Table 5 presents the results of a one-sample t-test to compare the fluoride levels in water samples collected from homes to the global standard.
One-sample T-Test Comparing Fluoride Levels in Water Samples Collected From Homes to the Global Standard
Comparison of the mean fluoride level of water samples collected from homes in Mariwan with the global standard using the one-sample t-test showed a significant difference between the two values, with the fluoride levels in Mariwan home samples being significantly lower than the global standard level at the 95% confidence level as evidenced by the very low P Value.
4.2. Distribution of Dental Fluorosis Based on Dean’s Index
Table 6 presents the distribution of dental fluorosis in Behbahan and Mariwan based on Dean’s index.
Distribution of Dental Fluorosis in Behbahan and Mariwan Based on Dean’s Indexa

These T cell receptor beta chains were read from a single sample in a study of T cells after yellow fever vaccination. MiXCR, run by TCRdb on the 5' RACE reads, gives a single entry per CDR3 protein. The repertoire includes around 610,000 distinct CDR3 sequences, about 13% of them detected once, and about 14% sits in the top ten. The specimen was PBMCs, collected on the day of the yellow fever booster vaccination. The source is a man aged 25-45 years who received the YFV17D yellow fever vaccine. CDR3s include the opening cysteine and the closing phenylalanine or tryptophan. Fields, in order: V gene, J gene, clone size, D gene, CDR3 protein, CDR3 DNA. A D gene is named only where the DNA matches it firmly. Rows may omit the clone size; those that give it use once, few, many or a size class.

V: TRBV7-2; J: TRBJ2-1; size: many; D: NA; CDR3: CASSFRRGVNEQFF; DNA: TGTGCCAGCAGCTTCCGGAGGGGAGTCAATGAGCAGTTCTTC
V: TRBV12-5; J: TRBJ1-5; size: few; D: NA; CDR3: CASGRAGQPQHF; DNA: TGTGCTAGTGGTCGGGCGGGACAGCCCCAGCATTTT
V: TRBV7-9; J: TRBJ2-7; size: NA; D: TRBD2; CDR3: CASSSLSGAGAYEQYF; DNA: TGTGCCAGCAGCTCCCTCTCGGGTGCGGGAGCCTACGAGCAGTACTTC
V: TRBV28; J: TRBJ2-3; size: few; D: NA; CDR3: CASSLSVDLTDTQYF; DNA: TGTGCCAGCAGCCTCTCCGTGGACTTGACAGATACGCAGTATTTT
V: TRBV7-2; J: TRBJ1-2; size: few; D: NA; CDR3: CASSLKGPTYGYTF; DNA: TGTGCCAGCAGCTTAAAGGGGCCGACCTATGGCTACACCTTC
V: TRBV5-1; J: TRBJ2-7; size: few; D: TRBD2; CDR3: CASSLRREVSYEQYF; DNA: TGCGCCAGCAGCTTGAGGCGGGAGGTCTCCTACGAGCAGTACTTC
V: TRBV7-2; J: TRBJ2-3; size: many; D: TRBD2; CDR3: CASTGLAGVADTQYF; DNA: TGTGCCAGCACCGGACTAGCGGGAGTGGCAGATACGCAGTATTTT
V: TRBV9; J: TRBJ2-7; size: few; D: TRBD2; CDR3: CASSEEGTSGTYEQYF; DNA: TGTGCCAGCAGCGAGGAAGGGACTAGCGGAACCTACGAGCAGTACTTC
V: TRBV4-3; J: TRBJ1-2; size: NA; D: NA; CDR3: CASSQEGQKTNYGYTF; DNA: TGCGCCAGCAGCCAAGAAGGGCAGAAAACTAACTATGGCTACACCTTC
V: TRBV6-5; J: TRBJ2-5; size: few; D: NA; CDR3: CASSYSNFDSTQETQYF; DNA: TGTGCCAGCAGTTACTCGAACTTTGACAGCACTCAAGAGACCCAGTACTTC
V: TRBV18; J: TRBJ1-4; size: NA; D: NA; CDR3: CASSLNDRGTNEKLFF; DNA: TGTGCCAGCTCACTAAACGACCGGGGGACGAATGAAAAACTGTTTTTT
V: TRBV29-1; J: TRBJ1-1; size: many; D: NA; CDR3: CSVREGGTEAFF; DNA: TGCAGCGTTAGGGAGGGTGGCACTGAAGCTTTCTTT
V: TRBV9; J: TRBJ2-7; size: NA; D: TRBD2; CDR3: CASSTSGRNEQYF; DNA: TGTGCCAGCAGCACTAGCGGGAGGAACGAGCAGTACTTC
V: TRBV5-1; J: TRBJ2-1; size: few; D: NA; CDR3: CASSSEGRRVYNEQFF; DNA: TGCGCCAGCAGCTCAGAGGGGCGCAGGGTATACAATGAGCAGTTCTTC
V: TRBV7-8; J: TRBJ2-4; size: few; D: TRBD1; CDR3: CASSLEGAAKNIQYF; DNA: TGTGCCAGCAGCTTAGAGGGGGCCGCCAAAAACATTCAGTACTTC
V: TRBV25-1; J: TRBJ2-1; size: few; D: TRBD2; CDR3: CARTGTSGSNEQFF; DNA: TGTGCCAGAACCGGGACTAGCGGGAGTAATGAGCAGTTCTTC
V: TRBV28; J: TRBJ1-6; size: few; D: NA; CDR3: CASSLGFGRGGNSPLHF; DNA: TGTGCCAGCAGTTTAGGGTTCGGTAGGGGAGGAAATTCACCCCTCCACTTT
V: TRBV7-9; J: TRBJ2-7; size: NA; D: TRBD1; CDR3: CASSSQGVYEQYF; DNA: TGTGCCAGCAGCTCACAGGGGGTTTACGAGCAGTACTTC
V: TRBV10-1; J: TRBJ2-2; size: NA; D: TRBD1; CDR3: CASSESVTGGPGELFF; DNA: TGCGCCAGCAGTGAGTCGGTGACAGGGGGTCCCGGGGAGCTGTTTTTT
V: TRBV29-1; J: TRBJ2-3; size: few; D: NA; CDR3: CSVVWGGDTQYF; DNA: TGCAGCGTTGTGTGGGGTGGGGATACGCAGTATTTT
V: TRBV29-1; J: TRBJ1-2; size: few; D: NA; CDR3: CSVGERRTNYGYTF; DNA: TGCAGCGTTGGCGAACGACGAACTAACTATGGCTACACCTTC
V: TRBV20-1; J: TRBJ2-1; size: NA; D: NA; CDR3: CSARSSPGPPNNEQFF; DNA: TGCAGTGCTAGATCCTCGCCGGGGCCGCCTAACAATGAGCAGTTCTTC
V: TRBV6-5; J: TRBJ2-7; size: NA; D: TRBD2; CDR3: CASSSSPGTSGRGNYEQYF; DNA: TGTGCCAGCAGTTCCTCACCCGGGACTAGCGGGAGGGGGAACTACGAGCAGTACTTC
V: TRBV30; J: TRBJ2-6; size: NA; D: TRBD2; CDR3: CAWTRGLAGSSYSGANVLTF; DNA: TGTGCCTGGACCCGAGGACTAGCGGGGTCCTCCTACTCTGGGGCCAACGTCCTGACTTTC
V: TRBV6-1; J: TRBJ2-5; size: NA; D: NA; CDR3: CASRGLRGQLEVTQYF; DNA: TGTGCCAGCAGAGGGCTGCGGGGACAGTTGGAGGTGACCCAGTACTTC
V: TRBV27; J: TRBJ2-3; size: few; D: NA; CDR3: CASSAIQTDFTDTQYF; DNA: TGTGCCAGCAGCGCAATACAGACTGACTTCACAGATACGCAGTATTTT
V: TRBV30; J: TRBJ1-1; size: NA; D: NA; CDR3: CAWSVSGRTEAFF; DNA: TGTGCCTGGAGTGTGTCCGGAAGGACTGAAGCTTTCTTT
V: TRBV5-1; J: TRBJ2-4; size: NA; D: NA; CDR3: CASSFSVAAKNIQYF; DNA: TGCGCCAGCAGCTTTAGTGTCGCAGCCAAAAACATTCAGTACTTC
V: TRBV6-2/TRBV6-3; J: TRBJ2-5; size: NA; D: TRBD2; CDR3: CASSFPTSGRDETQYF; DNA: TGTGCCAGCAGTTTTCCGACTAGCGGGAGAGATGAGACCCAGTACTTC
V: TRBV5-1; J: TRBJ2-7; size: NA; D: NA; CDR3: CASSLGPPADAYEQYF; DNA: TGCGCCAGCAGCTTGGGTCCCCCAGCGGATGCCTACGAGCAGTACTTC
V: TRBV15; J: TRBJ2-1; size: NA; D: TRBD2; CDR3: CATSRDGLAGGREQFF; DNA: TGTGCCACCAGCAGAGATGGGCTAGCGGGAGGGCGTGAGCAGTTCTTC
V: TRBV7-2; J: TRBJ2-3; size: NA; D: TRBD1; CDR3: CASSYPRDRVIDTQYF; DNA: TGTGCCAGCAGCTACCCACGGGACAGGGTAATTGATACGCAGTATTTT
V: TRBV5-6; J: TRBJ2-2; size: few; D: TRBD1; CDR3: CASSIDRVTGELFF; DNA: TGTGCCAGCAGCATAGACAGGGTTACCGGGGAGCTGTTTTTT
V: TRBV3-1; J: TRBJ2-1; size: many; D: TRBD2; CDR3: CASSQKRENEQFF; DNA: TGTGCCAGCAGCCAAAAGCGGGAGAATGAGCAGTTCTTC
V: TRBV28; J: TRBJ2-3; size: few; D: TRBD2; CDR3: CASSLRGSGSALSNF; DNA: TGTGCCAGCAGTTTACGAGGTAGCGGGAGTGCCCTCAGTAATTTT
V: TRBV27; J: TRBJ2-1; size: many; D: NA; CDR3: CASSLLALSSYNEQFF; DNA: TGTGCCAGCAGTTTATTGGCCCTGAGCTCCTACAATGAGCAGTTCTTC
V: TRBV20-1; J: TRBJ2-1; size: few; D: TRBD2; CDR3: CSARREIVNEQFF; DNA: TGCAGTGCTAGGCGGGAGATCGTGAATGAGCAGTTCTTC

According to Table 6, in Behbahan, the normal and the moderate fluorosis rates were the maximum and minimum rates, respectively. In the Bilow region of Mariwan, the normal group exhibited the maximum number of subjects and the questionable group comprised 5.6% of the subjects, with no subjects in other categories. In the Tarkhanmabad region of Mariwan, similar to the Bilow region, the normal group comprised the maximum number of subjects, with 3.3% being questionable. On the whole and based on the index used for evaluations, 90.9% of the subjects did not exhibit fluorosis and were considered normal, with the moderate group exhibiting the minimum number of subjects (Figure 4, Table 5).
Distribution of Fluorosis in Mariwan and Behbahan Based on Dean’s Index
To fit a generalized cumulative logistic regression model, the three categories of mild, very mild, and moderate were combined because of sparse data. According to this model, the children’s gender was not significantly related to the severity of fluorosis (P = 0.851) but the city was recognized as a risk factor dental fluorosis (P < 0.001). After excluding the gender covariate from the model, the results showed that the cumulative odds of increasing fluorosis severity by as much as one unit in Behbahan are 4.07 times that of Mariwan.